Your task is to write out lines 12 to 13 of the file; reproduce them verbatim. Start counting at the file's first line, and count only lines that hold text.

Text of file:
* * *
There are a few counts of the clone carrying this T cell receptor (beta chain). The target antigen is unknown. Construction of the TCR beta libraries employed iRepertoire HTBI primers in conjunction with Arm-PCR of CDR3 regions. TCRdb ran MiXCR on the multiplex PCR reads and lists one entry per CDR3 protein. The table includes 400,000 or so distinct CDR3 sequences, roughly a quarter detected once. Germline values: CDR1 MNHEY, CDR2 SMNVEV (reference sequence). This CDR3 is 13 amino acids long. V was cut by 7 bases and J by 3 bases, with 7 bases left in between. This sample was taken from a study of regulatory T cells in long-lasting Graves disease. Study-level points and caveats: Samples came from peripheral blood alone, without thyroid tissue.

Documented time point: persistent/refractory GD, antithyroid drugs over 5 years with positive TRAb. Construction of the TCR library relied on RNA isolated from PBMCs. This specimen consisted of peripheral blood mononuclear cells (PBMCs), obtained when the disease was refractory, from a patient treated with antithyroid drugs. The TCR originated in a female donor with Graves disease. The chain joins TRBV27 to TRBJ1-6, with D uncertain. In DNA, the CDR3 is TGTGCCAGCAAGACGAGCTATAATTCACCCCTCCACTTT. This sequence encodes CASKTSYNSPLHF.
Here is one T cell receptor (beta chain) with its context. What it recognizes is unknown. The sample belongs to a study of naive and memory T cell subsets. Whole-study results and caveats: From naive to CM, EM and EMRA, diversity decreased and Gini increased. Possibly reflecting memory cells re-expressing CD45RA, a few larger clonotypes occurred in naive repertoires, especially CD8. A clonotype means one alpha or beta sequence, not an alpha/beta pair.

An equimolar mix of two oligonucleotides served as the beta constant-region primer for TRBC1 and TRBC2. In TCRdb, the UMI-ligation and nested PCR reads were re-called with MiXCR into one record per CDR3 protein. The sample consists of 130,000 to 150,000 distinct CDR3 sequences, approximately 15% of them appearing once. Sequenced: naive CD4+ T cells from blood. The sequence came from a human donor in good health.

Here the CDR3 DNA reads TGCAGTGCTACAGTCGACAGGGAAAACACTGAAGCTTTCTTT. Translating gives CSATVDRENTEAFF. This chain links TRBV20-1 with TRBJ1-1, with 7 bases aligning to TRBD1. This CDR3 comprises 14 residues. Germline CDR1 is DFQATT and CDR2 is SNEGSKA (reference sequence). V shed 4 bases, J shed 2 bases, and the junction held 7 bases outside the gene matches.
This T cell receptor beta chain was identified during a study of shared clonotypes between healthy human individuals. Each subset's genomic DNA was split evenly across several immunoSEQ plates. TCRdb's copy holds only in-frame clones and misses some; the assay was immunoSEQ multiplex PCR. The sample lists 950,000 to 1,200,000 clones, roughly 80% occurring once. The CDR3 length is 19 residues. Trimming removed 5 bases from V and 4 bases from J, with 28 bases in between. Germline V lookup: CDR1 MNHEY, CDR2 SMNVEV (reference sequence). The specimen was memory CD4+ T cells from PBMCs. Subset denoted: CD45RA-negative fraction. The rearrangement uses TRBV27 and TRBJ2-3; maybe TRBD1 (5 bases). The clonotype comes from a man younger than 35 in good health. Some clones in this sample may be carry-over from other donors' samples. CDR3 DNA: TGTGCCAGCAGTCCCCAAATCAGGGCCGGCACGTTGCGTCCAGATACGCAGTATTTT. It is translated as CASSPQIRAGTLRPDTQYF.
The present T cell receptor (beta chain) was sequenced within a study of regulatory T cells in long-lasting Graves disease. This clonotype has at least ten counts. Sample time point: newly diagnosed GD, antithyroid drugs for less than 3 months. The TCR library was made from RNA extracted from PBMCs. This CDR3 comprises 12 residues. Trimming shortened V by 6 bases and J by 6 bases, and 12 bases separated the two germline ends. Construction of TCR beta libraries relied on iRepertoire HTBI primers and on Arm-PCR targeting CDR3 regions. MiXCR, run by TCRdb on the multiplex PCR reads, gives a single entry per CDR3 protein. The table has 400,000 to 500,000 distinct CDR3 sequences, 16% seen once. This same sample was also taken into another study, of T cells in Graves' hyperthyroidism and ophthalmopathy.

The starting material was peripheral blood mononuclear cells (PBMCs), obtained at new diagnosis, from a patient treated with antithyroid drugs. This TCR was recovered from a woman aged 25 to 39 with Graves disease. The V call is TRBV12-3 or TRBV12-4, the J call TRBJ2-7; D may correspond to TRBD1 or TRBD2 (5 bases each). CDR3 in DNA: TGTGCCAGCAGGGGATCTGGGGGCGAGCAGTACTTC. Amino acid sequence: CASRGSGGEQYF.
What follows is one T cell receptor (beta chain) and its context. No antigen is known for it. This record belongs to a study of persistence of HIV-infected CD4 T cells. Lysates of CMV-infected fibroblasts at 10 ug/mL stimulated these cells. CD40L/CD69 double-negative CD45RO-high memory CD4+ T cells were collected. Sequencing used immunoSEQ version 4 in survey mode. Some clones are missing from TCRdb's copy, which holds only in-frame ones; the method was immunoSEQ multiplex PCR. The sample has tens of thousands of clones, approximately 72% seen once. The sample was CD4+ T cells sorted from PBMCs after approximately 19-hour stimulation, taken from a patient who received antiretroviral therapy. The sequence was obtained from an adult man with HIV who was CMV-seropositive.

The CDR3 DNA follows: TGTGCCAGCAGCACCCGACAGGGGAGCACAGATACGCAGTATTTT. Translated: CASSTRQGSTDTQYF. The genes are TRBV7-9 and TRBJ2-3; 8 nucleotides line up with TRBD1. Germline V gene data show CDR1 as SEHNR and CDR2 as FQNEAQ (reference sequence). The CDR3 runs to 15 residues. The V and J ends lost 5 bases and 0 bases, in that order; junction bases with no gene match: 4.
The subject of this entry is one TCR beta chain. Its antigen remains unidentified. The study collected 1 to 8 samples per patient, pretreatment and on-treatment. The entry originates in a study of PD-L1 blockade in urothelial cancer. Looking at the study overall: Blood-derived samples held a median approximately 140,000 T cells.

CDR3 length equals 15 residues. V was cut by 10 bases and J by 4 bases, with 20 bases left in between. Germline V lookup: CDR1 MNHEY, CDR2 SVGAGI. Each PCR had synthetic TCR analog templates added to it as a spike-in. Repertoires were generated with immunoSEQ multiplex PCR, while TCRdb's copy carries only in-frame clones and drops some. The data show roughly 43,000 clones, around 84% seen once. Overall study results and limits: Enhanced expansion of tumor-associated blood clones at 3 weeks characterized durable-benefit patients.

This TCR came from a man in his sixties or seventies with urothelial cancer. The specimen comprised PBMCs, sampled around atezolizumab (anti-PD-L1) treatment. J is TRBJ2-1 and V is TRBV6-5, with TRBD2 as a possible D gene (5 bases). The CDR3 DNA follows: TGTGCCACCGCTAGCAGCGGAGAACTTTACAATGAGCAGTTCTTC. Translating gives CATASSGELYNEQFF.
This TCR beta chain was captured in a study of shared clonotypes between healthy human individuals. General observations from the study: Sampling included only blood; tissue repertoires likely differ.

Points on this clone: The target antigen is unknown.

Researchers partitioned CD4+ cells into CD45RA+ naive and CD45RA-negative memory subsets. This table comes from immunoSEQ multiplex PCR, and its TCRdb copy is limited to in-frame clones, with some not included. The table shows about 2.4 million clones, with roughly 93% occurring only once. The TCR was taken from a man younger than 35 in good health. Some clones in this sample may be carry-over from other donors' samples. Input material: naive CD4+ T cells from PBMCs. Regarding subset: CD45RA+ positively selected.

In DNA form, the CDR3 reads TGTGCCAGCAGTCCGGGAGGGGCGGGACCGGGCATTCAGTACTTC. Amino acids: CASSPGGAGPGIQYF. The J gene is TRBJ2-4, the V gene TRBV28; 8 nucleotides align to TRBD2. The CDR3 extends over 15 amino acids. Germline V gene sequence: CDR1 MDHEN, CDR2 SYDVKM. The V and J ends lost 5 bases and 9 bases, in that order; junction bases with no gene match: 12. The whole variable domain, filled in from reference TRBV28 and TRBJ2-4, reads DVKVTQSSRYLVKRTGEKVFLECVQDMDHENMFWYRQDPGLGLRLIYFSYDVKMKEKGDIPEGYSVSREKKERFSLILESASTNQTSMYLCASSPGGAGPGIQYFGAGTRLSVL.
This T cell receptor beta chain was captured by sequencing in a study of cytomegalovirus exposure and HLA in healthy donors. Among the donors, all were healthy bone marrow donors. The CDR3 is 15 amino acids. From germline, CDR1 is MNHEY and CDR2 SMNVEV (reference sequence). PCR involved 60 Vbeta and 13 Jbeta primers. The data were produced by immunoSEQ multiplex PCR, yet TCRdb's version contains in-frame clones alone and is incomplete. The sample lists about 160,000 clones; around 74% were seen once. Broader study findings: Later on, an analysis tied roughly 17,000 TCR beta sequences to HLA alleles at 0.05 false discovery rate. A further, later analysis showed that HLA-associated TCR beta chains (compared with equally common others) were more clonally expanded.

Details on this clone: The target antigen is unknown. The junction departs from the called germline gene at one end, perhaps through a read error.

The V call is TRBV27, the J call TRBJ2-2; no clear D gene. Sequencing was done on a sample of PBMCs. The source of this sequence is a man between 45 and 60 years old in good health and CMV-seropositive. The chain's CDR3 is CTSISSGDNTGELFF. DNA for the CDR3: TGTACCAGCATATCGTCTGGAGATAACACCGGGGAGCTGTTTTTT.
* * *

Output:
CDR3 length equals 15 residues. V was cut by 10 bases and J by 4 bases, with 20 bases left in between. Germline V lookup: CDR1 MNHEY, CDR2 SVGAGI. Each PCR had synthetic TCR analog templates added to it as a spike-in. Repertoires were generated with immunoSEQ multiplex PCR, while TCRdb's copy carries only in-frame clones and drops some. The data show roughly 43,000 clones, around 84% seen once. Overall study results and limits: Enhanced expansion of tumor-associated blood clones at 3 weeks characterized durable-benefit patients.

This TCR came from a man in his sixties or seventies with urothelial cancer. The specimen comprised PBMCs, sampled around atezolizumab (anti-PD-L1) treatment. J is TRBJ2-1 and V is TRBV6-5, with TRBD2 as a possible D gene (5 bases). The CDR3 DNA follows: TGTGCCACCGCTAGCAGCGGAGAACTTTACAATGAGCAGTTCTTC. Translating gives CATASSGELYNEQFF.